Question from Cheryl: Is Petite Sirah the same as Syrah?
Monthly Archives: May 2011
Question from Sally: I was at a tasting room at a winery and when the guy at the bar served the Chardonnay he said “40% M L”. I was too intimidated to ask what that means.
Reply: Hello, servers and barristas everywhere – stuff like this is what steers people toward beer! Be helpful and kind to your customers or get a new job description!
OK, I’ve stepped down from the soap box…
ML is short for malolactic fermentation. This normally follows the primary, alcoholic fermentation so sometimes it’s called the second fermentation. It’s actually a conversion, but whatever.
It’s routine for reds, for the sake of stability and to soften the acid. When it comes to whites, it’s more of a question mark and when people talk about ML it’s usually in reference Chardonnay. This is the technique that makes your Chardonnay buttery. Here’s how it goes:
It takes the wine maker about three weeks to make his Chardonnay. Then, lactic-acid bacteria is added to the new wine. It causes the tart malic acid – the green apple acid, to convert to soft lactic acid – the milk acid. So the wine feels softer on your palate. ML also has a byproduct, called diacetyl, which adds a sort of viscous, oily sensation to the texture and smells and tastes buttery. Continue reading
Question from Karen: It seems like a lot of wine descriptions say “vanilla.” Why would something made of grapes taste like vanilla?
Reply: Hi, Karenl. Thanks for writing! We usually assume that vanilla character is extracted from the barrel (the barrel would have to be relatively new). Vanillin occurs naturally in raw oak and it becomes more noticeable with toasting, up to a point (the wood staves are bent into place over an oak fire. Then they toast the barrel, a little longer, over the fire in most cases).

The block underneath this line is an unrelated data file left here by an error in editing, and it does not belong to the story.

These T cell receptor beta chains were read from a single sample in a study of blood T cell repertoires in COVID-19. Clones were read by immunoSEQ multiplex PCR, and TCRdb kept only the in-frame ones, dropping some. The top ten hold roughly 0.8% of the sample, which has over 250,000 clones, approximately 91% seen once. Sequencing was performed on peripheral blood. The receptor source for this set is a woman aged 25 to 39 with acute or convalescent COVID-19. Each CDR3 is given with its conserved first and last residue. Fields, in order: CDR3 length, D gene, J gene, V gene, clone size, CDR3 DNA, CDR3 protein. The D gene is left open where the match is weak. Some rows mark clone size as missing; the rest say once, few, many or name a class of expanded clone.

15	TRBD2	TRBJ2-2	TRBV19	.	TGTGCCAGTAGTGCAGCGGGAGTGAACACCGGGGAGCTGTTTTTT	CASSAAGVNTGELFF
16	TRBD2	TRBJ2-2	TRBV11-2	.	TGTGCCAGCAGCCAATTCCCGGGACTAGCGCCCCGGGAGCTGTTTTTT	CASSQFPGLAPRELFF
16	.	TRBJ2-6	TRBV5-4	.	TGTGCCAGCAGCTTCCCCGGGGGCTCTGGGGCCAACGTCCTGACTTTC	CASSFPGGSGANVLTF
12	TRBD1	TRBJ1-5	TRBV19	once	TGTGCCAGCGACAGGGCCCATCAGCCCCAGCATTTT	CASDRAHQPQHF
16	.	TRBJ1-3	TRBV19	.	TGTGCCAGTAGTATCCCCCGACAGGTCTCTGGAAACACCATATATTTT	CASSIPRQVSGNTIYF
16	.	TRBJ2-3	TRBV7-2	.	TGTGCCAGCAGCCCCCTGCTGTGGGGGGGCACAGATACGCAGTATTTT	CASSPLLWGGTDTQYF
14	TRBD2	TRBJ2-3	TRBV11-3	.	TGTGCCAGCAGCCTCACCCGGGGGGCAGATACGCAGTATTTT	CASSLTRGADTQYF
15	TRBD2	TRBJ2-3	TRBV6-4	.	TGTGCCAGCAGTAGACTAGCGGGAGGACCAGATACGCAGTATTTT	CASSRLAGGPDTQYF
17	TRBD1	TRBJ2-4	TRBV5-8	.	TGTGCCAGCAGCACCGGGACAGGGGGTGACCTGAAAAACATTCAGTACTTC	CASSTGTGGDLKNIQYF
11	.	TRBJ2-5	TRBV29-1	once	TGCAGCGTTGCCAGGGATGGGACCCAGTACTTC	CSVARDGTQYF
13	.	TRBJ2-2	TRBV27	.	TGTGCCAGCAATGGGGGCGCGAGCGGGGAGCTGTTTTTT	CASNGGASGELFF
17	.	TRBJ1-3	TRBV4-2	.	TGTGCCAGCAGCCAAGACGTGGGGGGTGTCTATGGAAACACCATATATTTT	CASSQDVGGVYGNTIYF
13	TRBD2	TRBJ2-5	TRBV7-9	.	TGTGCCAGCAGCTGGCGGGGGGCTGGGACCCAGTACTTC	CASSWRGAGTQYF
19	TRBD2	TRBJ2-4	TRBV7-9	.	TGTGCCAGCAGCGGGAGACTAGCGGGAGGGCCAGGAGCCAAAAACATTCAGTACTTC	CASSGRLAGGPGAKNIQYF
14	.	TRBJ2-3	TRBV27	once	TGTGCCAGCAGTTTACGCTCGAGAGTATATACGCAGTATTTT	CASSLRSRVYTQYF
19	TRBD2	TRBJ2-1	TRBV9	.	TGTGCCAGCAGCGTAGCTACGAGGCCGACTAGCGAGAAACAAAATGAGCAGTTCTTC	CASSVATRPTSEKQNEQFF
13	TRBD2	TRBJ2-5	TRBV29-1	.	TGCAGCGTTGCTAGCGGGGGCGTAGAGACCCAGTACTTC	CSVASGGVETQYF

There are lots of different characteristics in wine that are barrel derived and vanilla is in the top five, which is why you see it so often. Other common flavors/aromas: Coconut, caramelized character, smoke, coffee, spice (especially clove), nuttiness, dill (especially American oak), tobacco…
We can never be 100% sure that any of these characteristics are barrel derived. For instance, spiciness may be barrel derived but some grape varieties are inherently spicy: Zinfandel, Gewurztraminer and Syrah come to mind. Hay and tobacco aromas may come from the barrel, but Sauvignon Blanc and Chenin Blanc display those characteristics whether they’re barrel aged or not.
I think that’s part of the fun. For everything we think we know there is an equal number of mysteries – especially when it comes to fermentation aromas.
Hope that helps. Cheers!
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Question from Anna: Once in awhile I notice a dark coating on the sloped part of the bottle or dark sandy stuff in the wine. Does that mean the wine is bad?